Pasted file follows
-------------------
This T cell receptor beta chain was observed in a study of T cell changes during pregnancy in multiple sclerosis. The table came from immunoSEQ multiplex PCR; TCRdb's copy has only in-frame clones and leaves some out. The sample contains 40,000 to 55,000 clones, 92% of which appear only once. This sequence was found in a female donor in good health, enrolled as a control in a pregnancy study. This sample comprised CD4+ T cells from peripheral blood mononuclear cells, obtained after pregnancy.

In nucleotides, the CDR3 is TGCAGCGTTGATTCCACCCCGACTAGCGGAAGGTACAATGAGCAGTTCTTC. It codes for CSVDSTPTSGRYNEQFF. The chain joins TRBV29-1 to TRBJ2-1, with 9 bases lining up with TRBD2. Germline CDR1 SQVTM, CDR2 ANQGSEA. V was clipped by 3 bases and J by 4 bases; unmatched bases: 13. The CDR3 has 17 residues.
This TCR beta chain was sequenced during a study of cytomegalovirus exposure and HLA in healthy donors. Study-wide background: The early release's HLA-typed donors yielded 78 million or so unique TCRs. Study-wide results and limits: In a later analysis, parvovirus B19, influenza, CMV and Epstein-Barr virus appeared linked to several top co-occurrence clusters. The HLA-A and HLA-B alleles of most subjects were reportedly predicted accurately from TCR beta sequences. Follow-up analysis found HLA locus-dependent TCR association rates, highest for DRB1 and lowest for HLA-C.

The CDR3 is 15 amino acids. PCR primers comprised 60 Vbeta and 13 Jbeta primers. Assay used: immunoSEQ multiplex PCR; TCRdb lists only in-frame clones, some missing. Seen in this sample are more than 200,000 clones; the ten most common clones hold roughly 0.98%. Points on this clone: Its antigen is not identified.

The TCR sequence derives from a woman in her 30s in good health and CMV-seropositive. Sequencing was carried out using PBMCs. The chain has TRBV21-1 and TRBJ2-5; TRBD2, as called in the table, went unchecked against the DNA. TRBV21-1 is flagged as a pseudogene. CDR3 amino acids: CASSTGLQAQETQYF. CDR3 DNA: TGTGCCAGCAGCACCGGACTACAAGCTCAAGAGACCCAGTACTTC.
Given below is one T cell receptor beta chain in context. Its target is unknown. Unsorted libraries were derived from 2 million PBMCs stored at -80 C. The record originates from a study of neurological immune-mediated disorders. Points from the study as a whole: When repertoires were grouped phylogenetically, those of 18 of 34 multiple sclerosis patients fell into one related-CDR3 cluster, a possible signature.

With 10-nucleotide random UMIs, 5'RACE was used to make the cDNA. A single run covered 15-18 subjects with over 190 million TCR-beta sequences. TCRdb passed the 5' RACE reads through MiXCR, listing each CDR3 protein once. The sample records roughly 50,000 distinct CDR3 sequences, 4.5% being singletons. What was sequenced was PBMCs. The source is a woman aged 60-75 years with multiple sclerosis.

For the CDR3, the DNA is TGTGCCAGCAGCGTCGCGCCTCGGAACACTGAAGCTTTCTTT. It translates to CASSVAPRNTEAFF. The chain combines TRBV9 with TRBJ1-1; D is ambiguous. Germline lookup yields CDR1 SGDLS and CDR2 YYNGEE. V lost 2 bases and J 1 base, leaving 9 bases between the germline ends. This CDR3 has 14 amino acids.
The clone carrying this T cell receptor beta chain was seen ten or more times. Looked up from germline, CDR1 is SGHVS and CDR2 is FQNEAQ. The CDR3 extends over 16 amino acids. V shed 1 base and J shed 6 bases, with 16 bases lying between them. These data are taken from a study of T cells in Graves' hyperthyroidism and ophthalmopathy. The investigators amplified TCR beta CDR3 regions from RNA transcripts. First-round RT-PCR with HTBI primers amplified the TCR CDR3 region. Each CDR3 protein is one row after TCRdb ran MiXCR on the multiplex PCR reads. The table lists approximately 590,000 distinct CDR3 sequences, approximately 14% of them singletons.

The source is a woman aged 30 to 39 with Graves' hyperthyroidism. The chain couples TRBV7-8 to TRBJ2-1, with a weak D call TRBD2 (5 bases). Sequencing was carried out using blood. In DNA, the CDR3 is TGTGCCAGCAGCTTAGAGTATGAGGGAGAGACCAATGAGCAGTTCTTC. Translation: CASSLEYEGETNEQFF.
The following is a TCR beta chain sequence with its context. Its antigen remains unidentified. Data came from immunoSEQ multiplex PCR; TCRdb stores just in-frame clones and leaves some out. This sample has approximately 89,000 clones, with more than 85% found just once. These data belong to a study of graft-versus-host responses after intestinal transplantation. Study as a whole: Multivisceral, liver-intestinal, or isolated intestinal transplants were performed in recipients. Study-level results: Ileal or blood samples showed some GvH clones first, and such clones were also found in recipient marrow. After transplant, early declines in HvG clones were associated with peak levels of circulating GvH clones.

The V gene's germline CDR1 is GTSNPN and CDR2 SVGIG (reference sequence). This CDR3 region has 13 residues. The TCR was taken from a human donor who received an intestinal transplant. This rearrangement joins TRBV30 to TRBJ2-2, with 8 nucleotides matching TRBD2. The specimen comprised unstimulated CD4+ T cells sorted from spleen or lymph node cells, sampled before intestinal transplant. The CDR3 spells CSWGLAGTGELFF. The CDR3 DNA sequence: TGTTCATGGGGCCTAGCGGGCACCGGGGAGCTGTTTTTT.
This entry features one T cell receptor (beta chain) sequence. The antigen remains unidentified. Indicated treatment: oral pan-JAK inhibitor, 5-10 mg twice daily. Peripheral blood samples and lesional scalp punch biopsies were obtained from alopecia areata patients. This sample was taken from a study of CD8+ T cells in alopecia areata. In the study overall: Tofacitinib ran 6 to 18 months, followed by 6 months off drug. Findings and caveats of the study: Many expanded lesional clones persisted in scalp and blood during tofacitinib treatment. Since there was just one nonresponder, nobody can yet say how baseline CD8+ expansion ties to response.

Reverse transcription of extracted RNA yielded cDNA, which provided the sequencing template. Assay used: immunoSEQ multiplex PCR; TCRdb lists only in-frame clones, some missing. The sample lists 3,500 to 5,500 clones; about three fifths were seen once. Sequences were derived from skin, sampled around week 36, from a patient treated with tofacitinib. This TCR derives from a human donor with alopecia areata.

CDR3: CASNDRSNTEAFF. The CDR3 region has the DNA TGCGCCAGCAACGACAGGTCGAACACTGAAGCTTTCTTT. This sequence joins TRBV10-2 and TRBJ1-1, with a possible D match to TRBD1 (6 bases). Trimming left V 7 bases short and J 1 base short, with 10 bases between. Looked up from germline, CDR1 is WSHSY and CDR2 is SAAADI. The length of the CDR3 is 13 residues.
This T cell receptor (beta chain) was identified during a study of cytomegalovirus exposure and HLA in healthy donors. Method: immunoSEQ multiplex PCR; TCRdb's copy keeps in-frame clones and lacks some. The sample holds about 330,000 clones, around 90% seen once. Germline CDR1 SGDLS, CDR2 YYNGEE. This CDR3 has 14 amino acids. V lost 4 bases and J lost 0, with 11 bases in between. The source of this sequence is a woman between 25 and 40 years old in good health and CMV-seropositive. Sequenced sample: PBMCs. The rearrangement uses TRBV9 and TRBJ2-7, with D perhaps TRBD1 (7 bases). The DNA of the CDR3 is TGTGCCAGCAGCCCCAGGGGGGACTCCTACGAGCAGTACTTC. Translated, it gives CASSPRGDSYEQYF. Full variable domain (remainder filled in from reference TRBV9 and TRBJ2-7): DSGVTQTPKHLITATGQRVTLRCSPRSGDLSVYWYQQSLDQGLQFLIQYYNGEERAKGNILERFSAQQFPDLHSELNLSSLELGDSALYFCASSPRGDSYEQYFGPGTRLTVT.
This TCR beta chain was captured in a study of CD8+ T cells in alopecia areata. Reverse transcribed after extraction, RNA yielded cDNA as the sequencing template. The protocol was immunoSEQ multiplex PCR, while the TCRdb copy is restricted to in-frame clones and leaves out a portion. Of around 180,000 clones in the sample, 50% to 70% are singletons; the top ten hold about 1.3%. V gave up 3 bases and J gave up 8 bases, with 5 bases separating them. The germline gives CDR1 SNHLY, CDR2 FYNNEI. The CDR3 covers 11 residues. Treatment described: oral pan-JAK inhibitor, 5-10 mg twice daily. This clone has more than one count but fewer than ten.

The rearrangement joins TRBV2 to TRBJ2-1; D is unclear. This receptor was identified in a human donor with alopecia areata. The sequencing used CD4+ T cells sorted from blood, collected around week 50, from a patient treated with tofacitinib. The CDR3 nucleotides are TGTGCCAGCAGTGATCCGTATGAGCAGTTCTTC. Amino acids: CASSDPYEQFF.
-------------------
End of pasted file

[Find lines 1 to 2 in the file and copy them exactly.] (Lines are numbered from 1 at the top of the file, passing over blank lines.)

This T cell receptor beta chain was observed in a study of T cell changes during pregnancy in multiple sclerosis. The table came from immunoSEQ multiplex PCR; TCRdb's copy has only in-frame clones and leaves some out. The sample contains 40,000 to 55,000 clones, 92% of which appear only once. This sequence was found in a female donor in good health, enrolled as a control in a pregnancy study. This sample comprised CD4+ T cells from peripheral blood mononuclear cells, obtained after pregnancy.

In nucleotides, the CDR3 is TGCAGCGTTGATTCCACCCCGACTAGCGGAAGGTACAATGAGCAGTTCTTC. It codes for CSVDSTPTSGRYNEQFF. The chain joins TRBV29-1 to TRBJ2-1, with 9 bases lining up with TRBD2. Germline CDR1 SQVTM, CDR2 ANQGSEA. V was clipped by 3 bases and J by 4 bases; unmatched bases: 13. The CDR3 has 17 residues.